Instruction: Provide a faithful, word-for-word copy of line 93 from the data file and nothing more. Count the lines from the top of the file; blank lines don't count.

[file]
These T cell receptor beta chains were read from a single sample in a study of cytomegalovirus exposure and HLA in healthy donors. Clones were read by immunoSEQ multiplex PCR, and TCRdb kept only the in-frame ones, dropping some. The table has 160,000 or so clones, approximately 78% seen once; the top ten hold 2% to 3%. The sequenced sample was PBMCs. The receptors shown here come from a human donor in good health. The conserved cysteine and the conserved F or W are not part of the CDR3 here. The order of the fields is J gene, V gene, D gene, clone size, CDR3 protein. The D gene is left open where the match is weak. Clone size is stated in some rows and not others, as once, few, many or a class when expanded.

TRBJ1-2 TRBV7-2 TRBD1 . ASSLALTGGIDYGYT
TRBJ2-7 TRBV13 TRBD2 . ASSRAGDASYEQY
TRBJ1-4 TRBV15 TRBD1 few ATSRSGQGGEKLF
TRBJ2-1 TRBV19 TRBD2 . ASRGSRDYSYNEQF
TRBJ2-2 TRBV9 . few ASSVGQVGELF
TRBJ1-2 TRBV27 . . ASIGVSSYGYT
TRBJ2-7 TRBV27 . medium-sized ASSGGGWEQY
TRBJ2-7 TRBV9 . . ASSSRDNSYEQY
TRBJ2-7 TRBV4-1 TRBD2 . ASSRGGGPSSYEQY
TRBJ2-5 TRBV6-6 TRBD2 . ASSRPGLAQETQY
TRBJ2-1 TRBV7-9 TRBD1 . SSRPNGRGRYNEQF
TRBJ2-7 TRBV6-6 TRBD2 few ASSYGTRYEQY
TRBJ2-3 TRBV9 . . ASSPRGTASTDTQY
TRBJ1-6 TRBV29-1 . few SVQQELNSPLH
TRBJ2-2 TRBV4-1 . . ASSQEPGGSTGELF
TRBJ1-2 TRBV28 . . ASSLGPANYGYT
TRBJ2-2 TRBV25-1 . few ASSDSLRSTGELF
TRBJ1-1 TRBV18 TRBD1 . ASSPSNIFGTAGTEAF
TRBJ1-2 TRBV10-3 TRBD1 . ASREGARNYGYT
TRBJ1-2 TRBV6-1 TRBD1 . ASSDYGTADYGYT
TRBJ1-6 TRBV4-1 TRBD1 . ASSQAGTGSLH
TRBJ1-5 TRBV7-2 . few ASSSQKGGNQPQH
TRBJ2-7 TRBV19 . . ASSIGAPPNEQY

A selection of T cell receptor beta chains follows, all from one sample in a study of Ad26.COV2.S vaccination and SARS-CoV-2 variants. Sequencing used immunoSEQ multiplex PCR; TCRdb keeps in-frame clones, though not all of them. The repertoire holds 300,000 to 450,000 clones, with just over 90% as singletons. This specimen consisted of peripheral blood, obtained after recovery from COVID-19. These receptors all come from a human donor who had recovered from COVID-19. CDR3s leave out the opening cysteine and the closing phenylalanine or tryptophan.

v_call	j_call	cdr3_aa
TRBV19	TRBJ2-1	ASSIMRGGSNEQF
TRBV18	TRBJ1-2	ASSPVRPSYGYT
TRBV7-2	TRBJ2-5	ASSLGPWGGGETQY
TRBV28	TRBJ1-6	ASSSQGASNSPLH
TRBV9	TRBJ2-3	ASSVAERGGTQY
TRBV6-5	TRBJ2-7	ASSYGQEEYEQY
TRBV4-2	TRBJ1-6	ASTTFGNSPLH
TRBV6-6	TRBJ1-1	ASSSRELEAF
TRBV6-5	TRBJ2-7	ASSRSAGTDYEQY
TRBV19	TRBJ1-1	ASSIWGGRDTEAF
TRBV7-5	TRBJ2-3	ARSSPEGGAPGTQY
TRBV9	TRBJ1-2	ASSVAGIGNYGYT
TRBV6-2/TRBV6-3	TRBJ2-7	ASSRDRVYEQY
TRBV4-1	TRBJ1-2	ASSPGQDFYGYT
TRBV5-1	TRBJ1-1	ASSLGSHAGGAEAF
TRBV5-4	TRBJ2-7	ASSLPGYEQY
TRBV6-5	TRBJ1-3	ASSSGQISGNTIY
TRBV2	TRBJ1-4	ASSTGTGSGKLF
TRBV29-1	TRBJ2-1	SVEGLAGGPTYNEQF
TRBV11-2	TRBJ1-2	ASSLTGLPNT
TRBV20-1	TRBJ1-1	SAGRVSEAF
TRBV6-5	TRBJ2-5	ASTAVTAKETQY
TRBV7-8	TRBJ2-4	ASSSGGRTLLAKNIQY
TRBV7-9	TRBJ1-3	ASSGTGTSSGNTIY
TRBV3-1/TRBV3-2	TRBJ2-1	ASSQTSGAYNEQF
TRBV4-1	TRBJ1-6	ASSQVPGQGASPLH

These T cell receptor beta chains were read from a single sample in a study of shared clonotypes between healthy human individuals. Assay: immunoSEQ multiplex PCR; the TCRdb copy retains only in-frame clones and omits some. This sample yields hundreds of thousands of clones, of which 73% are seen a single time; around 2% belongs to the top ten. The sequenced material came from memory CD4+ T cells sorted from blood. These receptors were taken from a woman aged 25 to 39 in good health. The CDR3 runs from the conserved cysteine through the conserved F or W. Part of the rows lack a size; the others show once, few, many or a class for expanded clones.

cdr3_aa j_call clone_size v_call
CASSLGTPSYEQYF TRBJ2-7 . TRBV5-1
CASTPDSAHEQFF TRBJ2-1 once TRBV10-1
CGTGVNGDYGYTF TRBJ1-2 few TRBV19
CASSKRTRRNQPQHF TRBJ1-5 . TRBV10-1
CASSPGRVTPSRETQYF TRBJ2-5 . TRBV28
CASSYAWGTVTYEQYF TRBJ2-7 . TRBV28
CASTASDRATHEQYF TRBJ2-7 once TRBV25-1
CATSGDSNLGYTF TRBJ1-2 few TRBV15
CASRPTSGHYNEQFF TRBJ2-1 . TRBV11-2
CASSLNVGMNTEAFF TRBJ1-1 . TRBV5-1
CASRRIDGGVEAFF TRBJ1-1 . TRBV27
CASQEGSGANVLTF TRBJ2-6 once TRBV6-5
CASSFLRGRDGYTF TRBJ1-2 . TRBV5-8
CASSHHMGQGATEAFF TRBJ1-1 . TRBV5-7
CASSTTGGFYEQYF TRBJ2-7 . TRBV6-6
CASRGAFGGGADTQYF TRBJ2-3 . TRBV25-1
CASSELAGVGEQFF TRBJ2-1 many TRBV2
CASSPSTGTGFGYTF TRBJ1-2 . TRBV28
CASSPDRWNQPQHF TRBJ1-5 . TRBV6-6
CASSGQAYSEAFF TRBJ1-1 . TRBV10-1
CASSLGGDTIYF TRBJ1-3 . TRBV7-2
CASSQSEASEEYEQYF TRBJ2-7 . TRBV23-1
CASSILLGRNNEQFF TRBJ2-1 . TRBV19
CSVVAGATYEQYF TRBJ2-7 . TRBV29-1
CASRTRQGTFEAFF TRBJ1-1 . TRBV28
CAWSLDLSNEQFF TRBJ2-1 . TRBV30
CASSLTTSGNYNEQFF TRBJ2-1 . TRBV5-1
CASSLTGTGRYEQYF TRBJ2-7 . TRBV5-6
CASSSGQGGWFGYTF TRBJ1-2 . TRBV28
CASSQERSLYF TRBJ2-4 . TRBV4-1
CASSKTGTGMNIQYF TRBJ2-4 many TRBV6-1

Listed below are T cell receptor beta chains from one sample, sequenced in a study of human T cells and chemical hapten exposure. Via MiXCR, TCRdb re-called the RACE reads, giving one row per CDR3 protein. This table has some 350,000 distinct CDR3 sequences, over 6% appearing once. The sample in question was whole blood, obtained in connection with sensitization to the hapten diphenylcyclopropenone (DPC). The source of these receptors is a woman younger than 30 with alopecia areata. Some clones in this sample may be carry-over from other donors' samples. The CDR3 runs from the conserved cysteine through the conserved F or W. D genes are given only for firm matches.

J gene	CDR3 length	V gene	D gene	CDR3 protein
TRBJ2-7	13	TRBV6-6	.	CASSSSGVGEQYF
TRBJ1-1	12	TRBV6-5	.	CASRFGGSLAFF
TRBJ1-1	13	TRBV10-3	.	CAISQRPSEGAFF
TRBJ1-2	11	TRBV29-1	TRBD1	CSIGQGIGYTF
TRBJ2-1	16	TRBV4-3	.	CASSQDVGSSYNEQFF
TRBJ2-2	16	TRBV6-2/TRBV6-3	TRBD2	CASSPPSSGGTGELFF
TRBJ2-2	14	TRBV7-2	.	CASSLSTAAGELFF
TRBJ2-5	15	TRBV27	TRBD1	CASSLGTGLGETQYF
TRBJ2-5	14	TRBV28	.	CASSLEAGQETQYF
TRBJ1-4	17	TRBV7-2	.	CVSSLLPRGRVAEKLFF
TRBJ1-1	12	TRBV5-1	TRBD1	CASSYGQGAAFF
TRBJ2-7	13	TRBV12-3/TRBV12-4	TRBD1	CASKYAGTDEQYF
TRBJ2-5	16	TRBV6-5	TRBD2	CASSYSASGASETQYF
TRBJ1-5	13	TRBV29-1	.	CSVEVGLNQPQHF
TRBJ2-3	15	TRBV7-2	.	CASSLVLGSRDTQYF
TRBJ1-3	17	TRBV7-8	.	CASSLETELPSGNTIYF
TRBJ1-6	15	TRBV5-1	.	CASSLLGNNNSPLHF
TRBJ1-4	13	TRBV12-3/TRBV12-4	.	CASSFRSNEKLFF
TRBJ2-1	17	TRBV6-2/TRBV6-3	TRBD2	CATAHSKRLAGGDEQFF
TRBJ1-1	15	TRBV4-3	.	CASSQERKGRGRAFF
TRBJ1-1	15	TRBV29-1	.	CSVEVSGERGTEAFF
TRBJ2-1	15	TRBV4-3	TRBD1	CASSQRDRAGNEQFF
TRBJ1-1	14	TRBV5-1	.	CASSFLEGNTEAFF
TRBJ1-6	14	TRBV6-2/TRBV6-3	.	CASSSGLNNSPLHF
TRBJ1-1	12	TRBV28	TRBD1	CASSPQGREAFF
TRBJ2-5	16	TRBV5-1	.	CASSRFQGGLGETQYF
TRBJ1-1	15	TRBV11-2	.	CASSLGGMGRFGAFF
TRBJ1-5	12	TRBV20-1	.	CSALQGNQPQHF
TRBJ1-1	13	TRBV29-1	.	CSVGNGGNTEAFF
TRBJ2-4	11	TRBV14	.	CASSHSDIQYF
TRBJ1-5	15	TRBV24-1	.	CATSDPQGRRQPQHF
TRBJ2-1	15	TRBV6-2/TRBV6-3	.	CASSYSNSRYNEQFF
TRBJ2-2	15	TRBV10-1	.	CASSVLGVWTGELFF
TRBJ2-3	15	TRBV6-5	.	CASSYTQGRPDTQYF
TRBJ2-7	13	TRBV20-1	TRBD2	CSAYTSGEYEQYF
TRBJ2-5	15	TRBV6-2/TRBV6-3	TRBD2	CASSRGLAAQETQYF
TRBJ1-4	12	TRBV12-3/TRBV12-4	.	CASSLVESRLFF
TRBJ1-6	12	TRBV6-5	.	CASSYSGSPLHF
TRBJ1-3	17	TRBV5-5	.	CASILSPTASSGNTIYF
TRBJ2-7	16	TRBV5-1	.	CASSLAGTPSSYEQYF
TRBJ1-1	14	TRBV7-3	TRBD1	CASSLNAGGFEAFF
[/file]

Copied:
TRBJ2-2	16	TRBV6-2/TRBV6-3	TRBD2	CASSPPSSGGTGELFF